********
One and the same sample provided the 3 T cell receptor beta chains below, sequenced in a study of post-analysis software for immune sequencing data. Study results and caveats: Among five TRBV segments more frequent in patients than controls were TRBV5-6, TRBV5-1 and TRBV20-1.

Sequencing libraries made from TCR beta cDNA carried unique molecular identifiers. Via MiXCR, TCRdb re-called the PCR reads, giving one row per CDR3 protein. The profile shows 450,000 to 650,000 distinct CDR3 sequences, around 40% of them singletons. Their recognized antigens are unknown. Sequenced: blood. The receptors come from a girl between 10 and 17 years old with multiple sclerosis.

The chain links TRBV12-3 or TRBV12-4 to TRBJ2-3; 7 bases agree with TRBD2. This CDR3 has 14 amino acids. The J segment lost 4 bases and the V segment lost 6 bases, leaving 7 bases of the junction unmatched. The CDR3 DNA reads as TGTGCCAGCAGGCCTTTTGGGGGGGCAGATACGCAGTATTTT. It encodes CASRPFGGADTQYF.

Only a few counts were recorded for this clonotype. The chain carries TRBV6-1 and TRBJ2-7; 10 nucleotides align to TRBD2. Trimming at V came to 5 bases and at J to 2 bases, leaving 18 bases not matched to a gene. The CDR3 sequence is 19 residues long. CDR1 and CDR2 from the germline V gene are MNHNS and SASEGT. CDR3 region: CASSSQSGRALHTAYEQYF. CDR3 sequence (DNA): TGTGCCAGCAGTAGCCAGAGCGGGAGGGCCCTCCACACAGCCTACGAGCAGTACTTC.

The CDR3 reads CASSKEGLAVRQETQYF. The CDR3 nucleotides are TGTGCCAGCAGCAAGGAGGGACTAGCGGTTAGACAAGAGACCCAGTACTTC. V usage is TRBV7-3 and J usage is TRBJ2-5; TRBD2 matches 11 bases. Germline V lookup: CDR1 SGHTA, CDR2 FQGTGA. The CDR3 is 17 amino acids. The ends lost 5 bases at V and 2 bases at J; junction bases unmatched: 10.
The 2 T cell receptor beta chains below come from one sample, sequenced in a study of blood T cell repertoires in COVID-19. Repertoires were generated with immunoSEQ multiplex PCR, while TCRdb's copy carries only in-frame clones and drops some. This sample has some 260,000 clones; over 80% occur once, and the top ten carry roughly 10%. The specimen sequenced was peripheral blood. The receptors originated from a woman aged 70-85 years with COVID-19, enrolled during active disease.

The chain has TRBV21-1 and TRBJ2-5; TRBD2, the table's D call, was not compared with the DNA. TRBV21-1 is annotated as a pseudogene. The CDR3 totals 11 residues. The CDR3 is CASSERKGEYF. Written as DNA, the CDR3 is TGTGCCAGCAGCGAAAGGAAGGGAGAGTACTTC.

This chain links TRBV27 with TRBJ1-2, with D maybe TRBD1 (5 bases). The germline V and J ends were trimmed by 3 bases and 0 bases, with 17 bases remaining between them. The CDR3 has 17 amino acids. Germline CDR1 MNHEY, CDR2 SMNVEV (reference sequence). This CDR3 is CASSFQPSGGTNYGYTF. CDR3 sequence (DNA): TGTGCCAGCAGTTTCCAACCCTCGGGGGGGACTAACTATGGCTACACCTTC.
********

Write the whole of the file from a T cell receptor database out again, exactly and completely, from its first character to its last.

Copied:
One and the same sample provided the 3 T cell receptor beta chains below, sequenced in a study of post-analysis software for immune sequencing data. Study results and caveats: Among five TRBV segments more frequent in patients than controls were TRBV5-6, TRBV5-1 and TRBV20-1.

Sequencing libraries made from TCR beta cDNA carried unique molecular identifiers. Via MiXCR, TCRdb re-called the PCR reads, giving one row per CDR3 protein. The profile shows 450,000 to 650,000 distinct CDR3 sequences, around 40% of them singletons. Their recognized antigens are unknown. Sequenced: blood. The receptors come from a girl between 10 and 17 years old with multiple sclerosis.

The chain links TRBV12-3 or TRBV12-4 to TRBJ2-3; 7 bases agree with TRBD2. This CDR3 has 14 amino acids. The J segment lost 4 bases and the V segment lost 6 bases, leaving 7 bases of the junction unmatched. The CDR3 DNA reads as TGTGCCAGCAGGCCTTTTGGGGGGGCAGATACGCAGTATTTT. It encodes CASRPFGGADTQYF.

Only a few counts were recorded for this clonotype. The chain carries TRBV6-1 and TRBJ2-7; 10 nucleotides align to TRBD2. Trimming at V came to 5 bases and at J to 2 bases, leaving 18 bases not matched to a gene. The CDR3 sequence is 19 residues long. CDR1 and CDR2 from the germline V gene are MNHNS and SASEGT. CDR3 region: CASSSQSGRALHTAYEQYF. CDR3 sequence (DNA): TGTGCCAGCAGTAGCCAGAGCGGGAGGGCCCTCCACACAGCCTACGAGCAGTACTTC.

The CDR3 reads CASSKEGLAVRQETQYF. The CDR3 nucleotides are TGTGCCAGCAGCAAGGAGGGACTAGCGGTTAGACAAGAGACCCAGTACTTC. V usage is TRBV7-3 and J usage is TRBJ2-5; TRBD2 matches 11 bases. Germline V lookup: CDR1 SGHTA, CDR2 FQGTGA. The CDR3 is 17 amino acids. The ends lost 5 bases at V and 2 bases at J; junction bases unmatched: 10.
The 2 T cell receptor beta chains below come from one sample, sequenced in a study of blood T cell repertoires in COVID-19. Repertoires were generated with immunoSEQ multiplex PCR, while TCRdb's copy carries only in-frame clones and drops some. This sample has some 260,000 clones; over 80% occur once, and the top ten carry roughly 10%. The specimen sequenced was peripheral blood. The receptors originated from a woman aged 70-85 years with COVID-19, enrolled during active disease.

The chain has TRBV21-1 and TRBJ2-5; TRBD2, the table's D call, was not compared with the DNA. TRBV21-1 is annotated as a pseudogene. The CDR3 totals 11 residues. The CDR3 is CASSERKGEYF. Written as DNA, the CDR3 is TGTGCCAGCAGCGAAAGGAAGGGAGAGTACTTC.

This chain links TRBV27 with TRBJ1-2, with D maybe TRBD1 (5 bases). The germline V and J ends were trimmed by 3 bases and 0 bases, with 17 bases remaining between them. The CDR3 has 17 amino acids. Germline CDR1 MNHEY, CDR2 SMNVEV (reference sequence). This CDR3 is CASSFQPSGGTNYGYTF. CDR3 sequence (DNA): TGTGCCAGCAGTTTCCAACCCTCGGGGGGGACTAACTATGGCTACACCTTC.